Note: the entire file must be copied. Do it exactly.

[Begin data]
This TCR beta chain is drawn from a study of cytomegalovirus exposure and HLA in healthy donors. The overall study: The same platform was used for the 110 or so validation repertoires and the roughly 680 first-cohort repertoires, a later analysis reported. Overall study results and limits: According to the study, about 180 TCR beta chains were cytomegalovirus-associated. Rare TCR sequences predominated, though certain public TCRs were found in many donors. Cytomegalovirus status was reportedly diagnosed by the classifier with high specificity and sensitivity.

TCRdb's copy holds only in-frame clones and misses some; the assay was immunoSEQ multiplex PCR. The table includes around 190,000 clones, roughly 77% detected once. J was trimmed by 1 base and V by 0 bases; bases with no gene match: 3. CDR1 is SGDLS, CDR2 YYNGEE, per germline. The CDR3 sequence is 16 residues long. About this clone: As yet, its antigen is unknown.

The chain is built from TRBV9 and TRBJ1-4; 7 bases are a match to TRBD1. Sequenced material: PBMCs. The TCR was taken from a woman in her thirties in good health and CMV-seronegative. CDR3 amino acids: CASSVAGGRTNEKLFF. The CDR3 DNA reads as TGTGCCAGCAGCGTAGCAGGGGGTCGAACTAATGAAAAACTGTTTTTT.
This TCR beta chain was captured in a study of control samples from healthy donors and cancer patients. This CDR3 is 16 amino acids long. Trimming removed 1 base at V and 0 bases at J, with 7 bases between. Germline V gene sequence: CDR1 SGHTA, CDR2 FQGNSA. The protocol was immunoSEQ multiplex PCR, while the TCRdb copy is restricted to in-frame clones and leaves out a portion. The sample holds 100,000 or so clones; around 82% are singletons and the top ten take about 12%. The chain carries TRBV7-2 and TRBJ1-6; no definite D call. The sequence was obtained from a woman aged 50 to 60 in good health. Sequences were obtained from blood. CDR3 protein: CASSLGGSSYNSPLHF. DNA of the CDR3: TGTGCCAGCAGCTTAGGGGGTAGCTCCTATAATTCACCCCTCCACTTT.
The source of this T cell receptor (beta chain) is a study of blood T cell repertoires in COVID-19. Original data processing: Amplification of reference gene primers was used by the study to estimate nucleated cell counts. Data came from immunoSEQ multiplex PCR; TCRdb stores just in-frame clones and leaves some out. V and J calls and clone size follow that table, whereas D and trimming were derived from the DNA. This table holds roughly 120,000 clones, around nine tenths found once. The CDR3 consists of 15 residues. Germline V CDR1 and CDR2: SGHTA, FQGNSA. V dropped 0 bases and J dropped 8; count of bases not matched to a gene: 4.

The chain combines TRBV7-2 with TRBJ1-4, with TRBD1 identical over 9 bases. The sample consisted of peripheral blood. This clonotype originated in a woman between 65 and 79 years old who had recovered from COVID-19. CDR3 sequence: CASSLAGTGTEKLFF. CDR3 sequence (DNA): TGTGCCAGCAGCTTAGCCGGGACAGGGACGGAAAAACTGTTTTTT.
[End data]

This TCR beta chain is drawn from a study of cytomegalovirus exposure and HLA in healthy donors. The overall study: The same platform was used for the 110 or so validation repertoires and the roughly 680 first-cohort repertoires, a later analysis reported. Overall study results and limits: According to the study, about 180 TCR beta chains were cytomegalovirus-associated. Rare TCR sequences predominated, though certain public TCRs were found in many donors. Cytomegalovirus status was reportedly diagnosed by the classifier with high specificity and sensitivity.

TCRdb's copy holds only in-frame clones and misses some; the assay was immunoSEQ multiplex PCR. The table includes around 190,000 clones, roughly 77% detected once. J was trimmed by 1 base and V by 0 bases; bases with no gene match: 3. CDR1 is SGDLS, CDR2 YYNGEE, per germline. The CDR3 sequence is 16 residues long. About this clone: As yet, its antigen is unknown.

The chain is built from TRBV9 and TRBJ1-4; 7 bases are a match to TRBD1. Sequenced material: PBMCs. The TCR was taken from a woman in her thirties in good health and CMV-seronegative. CDR3 amino acids: CASSVAGGRTNEKLFF. The CDR3 DNA reads as TGTGCCAGCAGCGTAGCAGGGGGTCGAACTAATGAAAAACTGTTTTTT.
This TCR beta chain was captured in a study of control samples from healthy donors and cancer patients. This CDR3 is 16 amino acids long. Trimming removed 1 base at V and 0 bases at J, with 7 bases between. Germline V gene sequence: CDR1 SGHTA, CDR2 FQGNSA. The protocol was immunoSEQ multiplex PCR, while the TCRdb copy is restricted to in-frame clones and leaves out a portion. The sample holds 100,000 or so clones; around 82% are singletons and the top ten take about 12%. The chain carries TRBV7-2 and TRBJ1-6; no definite D call. The sequence was obtained from a woman aged 50 to 60 in good health. Sequences were obtained from blood. CDR3 protein: CASSLGGSSYNSPLHF. DNA of the CDR3: TGTGCCAGCAGCTTAGGGGGTAGCTCCTATAATTCACCCCTCCACTTT.
The source of this T cell receptor (beta chain) is a study of blood T cell repertoires in COVID-19. Original data processing: Amplification of reference gene primers was used by the study to estimate nucleated cell counts. Data came from immunoSEQ multiplex PCR; TCRdb stores just in-frame clones and leaves some out. V and J calls and clone size follow that table, whereas D and trimming were derived from the DNA. This table holds roughly 120,000 clones, around nine tenths found once. The CDR3 consists of 15 residues. Germline V CDR1 and CDR2: SGHTA, FQGNSA. V dropped 0 bases and J dropped 8; count of bases not matched to a gene: 4.

The chain combines TRBV7-2 with TRBJ1-4, with TRBD1 identical over 9 bases. The sample consisted of peripheral blood. This clonotype originated in a woman between 65 and 79 years old who had recovered from COVID-19. CDR3 sequence: CASSLAGTGTEKLFF. CDR3 sequence (DNA): TGTGCCAGCAGCTTAGCCGGGACAGGGACGGAAAAACTGTTTTTT.